Libyan Experts Forum Devises Ways to Contribute to Country’s Post-conflict Recovery
Tunis, 12 October 2015 – A meeting of Libyan academics, prominent experts and business leaders convened in Tunis 11-12 October 2015 with a view to addressing the country’s socio-economic problems and exploring ways to contribute to post-conflict recovery under a future unity government.
The Libya Experts Development Cooperation Forum provided a platform for the group of Libyan participants to engage in insightful discussions on the current humanitarian situation in their country as well as development issues.
Deputy Special Representative of the Secretary-General for Libya, Ali Al-Za’tari, emphasized the crucial advice emanating from this forum to a future Government of National Accord whose prime task is to restore stability to the country and put it on the road to economic recovery.
“We have high hopes in you. It is a heavy burden to carry, but we count on you,” he said in opening remarks. “Moving from peace-making to state-building is a joint responsibility.’’
Participants reviewed and recommended priorities and modalities to approach economic recovery and socio-economic development in Libya for short and medium term as well as for a longer term National Development Agenda, and agreed to further work together, in partnership with the international community, to define needs and identify policy options.
Participants welcomed the debate during the past two days, and they hoped it will help the new government in drawing policies and setting priorities on various pressing issues as well as looking into long-term development.
"The discussions at this timely Forum provided a comprehensive assessment of the economic and social challenges facing Libya and outlined the pressing policy priorities for the Government of National Accord," said Tarik M. Yousef, one of the Libyan experts.
Mohammed Abusneina, a professor of economics, stressed fiscal policy as a priority. “Among the very important issues that should be addressed by the unity government are the fiscal reforms and the application of fiscal rules, promoting economic growth and the full ownership of oil production and revenues by the central government. Also, the public spending should be countercyclical for the restoration and improvement of basic services”, he said.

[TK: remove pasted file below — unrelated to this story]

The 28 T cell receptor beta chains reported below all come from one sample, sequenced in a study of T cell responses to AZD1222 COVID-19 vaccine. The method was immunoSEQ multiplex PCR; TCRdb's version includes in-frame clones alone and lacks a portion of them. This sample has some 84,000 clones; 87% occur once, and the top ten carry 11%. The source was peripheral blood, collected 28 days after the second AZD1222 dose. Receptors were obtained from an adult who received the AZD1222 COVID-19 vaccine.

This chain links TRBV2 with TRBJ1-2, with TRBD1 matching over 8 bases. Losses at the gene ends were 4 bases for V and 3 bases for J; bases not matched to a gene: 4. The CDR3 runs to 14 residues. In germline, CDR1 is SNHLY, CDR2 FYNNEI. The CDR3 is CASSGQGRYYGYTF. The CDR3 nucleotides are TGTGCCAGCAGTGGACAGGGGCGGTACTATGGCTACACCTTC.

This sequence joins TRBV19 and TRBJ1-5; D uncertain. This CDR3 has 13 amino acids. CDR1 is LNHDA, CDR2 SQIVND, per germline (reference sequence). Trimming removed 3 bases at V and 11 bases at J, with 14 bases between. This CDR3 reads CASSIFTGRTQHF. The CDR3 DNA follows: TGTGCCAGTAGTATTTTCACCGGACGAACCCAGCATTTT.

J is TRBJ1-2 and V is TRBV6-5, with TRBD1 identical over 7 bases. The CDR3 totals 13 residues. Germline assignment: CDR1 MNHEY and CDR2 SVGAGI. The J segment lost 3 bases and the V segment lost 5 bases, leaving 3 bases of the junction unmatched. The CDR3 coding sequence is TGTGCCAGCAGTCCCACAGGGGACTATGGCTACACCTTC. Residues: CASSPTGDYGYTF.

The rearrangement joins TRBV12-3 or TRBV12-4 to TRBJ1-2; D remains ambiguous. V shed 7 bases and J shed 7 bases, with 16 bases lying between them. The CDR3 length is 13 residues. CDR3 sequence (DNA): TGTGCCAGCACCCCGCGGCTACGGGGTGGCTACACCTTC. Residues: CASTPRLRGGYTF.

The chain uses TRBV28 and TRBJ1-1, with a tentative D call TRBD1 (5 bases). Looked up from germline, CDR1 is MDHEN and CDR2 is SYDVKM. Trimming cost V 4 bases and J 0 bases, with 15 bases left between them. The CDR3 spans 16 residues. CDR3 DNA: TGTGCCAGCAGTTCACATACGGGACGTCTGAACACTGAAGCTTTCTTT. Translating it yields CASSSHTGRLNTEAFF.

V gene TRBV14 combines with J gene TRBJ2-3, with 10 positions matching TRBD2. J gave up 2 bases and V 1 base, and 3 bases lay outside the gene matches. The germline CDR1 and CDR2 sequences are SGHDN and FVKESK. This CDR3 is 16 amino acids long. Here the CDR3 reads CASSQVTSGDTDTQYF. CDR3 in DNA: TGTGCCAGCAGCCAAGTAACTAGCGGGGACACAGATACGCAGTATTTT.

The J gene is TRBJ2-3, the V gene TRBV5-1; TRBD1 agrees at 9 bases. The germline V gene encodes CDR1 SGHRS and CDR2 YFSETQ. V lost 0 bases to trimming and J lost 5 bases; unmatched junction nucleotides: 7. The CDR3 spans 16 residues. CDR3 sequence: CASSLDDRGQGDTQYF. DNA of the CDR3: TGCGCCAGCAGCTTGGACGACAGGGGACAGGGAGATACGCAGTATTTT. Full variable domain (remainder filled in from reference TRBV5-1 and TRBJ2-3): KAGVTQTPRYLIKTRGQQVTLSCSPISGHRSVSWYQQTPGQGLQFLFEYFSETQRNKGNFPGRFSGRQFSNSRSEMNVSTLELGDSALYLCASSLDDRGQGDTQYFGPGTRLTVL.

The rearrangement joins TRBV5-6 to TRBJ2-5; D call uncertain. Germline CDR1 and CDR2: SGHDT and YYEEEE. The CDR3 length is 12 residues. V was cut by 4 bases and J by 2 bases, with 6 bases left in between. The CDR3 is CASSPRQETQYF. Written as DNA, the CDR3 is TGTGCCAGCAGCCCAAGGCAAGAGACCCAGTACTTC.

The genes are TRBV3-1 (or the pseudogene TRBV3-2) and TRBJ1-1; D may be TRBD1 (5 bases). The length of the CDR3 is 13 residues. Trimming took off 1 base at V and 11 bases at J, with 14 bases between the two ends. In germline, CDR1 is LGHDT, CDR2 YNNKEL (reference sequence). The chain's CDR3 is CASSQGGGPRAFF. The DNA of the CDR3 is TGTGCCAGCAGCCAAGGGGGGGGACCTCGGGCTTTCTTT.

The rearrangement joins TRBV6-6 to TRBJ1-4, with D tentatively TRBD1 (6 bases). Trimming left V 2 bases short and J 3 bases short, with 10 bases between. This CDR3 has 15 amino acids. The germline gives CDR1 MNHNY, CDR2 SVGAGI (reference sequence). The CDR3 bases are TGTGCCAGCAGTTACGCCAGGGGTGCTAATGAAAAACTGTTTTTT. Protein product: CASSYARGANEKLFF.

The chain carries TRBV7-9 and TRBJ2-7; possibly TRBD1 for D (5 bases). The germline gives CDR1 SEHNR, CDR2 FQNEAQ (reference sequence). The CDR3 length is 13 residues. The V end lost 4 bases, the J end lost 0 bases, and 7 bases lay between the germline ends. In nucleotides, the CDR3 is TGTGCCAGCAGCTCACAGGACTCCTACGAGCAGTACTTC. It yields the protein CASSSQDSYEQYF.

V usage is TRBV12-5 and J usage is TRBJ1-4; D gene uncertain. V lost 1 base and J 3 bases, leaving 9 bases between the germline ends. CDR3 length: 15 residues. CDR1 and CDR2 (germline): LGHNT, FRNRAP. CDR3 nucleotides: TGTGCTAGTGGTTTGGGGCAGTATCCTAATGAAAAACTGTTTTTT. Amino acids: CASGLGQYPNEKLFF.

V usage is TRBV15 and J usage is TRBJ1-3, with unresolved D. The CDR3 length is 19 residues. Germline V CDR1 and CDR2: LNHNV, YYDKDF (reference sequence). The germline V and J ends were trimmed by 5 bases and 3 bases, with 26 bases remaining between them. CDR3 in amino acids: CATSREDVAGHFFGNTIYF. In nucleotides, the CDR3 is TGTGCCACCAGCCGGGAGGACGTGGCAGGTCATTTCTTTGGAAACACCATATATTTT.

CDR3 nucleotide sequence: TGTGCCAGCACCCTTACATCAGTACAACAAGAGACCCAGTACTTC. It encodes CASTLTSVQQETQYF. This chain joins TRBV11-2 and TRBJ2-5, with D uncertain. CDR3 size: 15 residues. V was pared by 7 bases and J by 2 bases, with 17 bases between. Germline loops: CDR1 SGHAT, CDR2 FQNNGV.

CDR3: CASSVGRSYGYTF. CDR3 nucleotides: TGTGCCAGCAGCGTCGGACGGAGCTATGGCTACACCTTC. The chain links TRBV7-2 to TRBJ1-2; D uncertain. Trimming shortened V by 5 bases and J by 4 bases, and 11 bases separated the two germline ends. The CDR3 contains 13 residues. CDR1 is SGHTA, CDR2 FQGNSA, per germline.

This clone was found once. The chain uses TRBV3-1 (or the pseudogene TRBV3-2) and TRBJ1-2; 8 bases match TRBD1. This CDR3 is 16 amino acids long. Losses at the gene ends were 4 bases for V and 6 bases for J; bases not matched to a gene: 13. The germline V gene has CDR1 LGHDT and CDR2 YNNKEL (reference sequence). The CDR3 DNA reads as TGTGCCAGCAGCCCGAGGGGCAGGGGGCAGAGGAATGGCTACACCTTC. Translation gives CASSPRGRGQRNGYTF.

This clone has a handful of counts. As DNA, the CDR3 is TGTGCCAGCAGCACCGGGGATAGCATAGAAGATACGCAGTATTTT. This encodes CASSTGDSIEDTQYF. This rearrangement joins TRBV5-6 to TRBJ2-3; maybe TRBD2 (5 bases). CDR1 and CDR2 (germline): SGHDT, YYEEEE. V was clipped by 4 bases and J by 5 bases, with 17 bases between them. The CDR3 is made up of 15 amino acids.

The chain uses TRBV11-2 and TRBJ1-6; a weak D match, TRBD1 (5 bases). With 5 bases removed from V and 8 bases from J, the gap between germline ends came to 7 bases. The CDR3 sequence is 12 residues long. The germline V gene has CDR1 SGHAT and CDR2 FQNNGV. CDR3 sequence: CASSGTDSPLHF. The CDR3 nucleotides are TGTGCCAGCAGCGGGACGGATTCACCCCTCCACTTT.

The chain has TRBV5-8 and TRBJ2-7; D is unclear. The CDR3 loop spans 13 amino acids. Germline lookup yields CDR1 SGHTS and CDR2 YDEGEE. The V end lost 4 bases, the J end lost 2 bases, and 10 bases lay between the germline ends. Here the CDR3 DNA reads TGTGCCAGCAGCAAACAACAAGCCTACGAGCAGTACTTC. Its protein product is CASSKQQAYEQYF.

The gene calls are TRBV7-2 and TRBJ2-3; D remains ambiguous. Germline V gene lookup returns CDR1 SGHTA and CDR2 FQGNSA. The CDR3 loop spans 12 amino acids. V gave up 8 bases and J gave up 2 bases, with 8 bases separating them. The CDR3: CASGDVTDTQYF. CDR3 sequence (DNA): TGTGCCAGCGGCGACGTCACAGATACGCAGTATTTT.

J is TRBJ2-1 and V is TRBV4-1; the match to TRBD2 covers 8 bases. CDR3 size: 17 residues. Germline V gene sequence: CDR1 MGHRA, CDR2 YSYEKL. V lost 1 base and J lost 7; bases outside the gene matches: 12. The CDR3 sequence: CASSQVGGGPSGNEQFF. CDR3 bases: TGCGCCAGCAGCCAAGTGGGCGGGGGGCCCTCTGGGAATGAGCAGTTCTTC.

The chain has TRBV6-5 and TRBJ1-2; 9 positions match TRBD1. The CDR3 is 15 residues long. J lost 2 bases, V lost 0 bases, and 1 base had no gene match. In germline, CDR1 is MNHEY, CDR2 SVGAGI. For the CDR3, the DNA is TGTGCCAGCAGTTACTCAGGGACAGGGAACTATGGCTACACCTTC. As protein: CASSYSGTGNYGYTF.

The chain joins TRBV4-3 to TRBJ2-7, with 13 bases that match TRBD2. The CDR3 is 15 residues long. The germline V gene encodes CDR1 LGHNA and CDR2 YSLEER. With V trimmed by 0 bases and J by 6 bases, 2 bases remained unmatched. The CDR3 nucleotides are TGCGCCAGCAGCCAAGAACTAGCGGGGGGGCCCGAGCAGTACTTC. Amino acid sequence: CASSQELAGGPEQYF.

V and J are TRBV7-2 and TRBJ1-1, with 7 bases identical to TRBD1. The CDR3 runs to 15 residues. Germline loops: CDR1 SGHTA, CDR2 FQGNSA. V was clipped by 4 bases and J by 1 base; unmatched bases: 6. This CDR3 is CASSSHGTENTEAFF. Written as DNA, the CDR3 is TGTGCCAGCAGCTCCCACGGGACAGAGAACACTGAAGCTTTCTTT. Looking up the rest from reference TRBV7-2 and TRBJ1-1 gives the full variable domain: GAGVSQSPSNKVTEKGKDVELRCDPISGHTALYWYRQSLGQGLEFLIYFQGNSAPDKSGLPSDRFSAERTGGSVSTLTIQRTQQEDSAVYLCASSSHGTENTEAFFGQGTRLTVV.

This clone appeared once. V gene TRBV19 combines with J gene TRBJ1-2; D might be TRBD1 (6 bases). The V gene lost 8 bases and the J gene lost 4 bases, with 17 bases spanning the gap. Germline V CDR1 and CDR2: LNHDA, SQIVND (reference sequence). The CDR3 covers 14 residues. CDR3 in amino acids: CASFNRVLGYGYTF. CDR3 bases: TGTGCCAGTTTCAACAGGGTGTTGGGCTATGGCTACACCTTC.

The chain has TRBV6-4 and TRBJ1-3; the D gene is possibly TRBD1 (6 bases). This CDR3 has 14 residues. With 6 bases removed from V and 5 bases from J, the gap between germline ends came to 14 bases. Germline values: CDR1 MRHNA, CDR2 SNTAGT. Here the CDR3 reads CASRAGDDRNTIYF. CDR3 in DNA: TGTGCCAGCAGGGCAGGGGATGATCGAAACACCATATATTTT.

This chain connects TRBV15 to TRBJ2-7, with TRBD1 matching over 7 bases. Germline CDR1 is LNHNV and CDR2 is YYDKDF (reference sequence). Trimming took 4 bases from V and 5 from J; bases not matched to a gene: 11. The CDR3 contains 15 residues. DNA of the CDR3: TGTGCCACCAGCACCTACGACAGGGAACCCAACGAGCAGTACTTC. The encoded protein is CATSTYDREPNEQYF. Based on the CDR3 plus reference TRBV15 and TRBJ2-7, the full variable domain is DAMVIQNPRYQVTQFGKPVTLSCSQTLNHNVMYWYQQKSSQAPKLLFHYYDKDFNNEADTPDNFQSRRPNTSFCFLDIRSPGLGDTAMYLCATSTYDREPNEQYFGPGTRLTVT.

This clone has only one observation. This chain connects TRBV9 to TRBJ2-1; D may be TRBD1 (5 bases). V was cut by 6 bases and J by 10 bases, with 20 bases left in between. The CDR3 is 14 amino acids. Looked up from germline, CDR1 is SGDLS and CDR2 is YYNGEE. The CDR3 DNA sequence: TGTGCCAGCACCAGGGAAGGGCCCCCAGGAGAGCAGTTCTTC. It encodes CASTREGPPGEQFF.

Awad Ibrahim, an infrastructure and electricity sector expert, said the new government should work promptly to alleviate the suffering of the population.
“The Government of National Accord must consider the services delivery as an immediate priority - particularly electricity and water supplies - in order to improve the living conditions of the Libyan population, based on forward looking plans, and also to look into the legacy and reconstruction projects,” he said.
Azza O. Boghandora, a university professor, said investment in the future should also be in human resources. “The Libyan youth and women deserve better education and employment opportunities, in support of a longer term socio-economic transformation of the country,” she said.
Participants also stressed that Libyan national ownership is of paramount importance. They emphasized that ending the divisions in State institutions is key to Libya’s survival and sustainable future and expressed their firm conviction that only through a credible unity government can the country’s problems be tackled. They have reconfirmed the leading role of the United Nations in supporting Libya to coordinate the international assistance and encouraged efforts to enhance the national capacity to absorb the international assistance offered.
The meeting was organized by the United Nations Support Mission in Libya (UNSMIL), the United Nations Development Programme (UNDP), the Economic and Social Commission for Western Asia (ESCWA), the World Bank (WB) and the International Monetary Fund (IMF) and was also attended by representatives of UN member states, regional organizations and UN Agencies, Funds and Program working on plans to support the unity government.
The work of the Libyan experts under the umbrella of this Forum will guide the international community in refining a common vision and approach to support unified State institutions, and to prepare the ground for long-term revival and development of Libya’s international cooperation.
“It is necessary to affirm that the international community is ready to support Libya through bilateral or multilateral cooperation,” Mr. Al-Za’tari said. “It is up to Libya and the international community to determine the shape and form of this cooperation to ensure coordination and avoid harmful competition,” the Deputy Special Representative for Libya added.
Participants agreed to reconvene in December 2015 for a follow-up meeting.